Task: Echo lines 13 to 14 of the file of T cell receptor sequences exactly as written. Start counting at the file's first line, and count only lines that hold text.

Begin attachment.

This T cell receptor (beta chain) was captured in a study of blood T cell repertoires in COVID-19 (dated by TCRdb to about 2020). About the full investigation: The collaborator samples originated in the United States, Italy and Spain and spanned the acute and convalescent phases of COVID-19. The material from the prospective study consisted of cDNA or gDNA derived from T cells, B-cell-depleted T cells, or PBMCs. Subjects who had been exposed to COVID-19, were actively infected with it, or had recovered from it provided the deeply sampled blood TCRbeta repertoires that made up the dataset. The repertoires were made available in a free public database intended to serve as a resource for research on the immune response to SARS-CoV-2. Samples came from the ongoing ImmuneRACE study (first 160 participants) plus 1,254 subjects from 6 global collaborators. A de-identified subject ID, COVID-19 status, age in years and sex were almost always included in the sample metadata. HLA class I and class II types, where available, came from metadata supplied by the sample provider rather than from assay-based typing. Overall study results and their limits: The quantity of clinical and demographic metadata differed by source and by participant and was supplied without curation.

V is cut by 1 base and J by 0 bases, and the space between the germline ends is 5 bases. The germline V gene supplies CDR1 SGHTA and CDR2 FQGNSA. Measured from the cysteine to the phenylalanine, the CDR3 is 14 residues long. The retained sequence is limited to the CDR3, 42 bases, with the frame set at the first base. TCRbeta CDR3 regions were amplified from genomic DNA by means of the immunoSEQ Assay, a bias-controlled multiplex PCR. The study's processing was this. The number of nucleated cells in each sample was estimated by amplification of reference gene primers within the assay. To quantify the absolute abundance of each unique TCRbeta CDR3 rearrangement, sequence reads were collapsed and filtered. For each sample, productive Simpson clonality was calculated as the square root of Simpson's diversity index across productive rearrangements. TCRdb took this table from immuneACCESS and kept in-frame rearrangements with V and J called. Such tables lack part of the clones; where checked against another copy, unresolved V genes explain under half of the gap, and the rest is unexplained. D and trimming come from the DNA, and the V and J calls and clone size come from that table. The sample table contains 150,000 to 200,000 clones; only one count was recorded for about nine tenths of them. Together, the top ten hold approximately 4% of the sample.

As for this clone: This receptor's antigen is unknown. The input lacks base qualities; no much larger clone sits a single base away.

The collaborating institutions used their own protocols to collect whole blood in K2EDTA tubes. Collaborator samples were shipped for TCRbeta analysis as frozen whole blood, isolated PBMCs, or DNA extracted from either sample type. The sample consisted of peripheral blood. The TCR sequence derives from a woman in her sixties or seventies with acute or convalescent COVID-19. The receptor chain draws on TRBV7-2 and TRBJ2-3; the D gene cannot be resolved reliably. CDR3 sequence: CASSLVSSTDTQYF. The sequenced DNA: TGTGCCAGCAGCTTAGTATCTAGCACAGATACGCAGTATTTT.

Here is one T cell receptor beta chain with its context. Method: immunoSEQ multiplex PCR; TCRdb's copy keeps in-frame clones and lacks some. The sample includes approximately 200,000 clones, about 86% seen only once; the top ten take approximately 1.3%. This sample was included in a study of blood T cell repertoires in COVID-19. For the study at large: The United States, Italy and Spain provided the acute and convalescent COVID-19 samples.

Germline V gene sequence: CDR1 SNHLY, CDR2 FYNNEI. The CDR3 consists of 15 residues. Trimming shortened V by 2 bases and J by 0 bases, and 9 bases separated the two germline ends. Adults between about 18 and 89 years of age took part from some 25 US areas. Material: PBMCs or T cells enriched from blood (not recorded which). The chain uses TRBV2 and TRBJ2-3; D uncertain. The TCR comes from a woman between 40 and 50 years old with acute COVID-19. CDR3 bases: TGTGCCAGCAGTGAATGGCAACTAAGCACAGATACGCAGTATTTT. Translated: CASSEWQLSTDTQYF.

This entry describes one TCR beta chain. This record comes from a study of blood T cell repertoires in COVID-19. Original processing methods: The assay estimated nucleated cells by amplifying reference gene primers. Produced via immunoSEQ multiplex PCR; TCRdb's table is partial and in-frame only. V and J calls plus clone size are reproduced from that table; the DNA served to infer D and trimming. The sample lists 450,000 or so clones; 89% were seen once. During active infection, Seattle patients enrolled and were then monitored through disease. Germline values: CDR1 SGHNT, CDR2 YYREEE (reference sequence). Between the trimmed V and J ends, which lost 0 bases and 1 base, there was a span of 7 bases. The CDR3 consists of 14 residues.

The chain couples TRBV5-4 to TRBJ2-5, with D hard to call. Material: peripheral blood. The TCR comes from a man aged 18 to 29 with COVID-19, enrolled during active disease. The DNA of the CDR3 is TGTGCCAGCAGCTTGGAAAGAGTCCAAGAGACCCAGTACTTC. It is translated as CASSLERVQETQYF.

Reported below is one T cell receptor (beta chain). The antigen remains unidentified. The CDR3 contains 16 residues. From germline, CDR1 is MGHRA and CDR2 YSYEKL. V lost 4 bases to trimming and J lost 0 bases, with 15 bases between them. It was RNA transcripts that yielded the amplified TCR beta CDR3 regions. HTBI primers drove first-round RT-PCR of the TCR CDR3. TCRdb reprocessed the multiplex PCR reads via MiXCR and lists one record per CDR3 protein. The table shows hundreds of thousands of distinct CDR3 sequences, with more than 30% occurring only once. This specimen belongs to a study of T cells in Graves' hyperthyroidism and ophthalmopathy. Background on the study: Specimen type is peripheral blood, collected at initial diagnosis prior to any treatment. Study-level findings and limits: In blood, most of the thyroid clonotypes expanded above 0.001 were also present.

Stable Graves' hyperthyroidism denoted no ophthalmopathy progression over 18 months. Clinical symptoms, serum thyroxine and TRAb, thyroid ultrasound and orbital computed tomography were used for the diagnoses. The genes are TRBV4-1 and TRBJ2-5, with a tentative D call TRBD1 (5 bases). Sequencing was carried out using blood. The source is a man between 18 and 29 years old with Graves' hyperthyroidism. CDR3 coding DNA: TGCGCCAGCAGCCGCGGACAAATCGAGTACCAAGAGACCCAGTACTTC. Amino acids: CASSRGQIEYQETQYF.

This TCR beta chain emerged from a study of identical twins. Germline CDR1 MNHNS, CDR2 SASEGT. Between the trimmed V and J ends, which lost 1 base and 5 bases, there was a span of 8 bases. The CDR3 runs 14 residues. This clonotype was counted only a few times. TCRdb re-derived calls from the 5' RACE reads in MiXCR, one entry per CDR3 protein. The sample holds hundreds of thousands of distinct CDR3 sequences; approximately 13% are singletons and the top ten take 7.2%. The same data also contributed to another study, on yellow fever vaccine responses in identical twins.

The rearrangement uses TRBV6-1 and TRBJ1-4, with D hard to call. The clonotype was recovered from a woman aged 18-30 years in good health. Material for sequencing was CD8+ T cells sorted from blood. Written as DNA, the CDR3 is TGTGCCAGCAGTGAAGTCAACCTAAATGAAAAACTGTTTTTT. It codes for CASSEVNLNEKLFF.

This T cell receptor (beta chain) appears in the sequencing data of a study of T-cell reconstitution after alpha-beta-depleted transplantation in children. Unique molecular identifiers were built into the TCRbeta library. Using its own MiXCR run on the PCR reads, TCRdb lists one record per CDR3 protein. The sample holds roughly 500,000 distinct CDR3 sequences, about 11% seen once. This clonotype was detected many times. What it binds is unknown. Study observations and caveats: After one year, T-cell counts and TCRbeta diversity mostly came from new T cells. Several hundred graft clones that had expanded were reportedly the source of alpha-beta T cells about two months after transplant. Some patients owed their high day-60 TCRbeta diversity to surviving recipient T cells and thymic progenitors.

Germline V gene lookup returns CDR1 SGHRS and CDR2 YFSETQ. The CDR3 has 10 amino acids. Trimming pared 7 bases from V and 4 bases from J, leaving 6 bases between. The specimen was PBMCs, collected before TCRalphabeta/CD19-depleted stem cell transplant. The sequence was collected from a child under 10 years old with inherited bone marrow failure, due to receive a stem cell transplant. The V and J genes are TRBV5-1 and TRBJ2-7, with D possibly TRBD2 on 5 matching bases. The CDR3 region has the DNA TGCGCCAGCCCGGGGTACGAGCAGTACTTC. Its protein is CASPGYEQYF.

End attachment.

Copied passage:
This T cell receptor (beta chain) appears in the sequencing data of a study of T-cell reconstitution after alpha-beta-depleted transplantation in children. Unique molecular identifiers were built into the TCRbeta library. Using its own MiXCR run on the PCR reads, TCRdb lists one record per CDR3 protein. The sample holds roughly 500,000 distinct CDR3 sequences, about 11% seen once. This clonotype was detected many times. What it binds is unknown. Study observations and caveats: After one year, T-cell counts and TCRbeta diversity mostly came from new T cells. Several hundred graft clones that had expanded were reportedly the source of alpha-beta T cells about two months after transplant. Some patients owed their high day-60 TCRbeta diversity to surviving recipient T cells and thymic progenitors.

Germline V gene lookup returns CDR1 SGHRS and CDR2 YFSETQ. The CDR3 has 10 amino acids. Trimming pared 7 bases from V and 4 bases from J, leaving 6 bases between. The specimen was PBMCs, collected before TCRalphabeta/CD19-depleted stem cell transplant. The sequence was collected from a child under 10 years old with inherited bone marrow failure, due to receive a stem cell transplant. The V and J genes are TRBV5-1 and TRBJ2-7, with D possibly TRBD2 on 5 matching bases. The CDR3 region has the DNA TGCGCCAGCCCGGGGTACGAGCAGTACTTC. Its protein is CASPGYEQYF.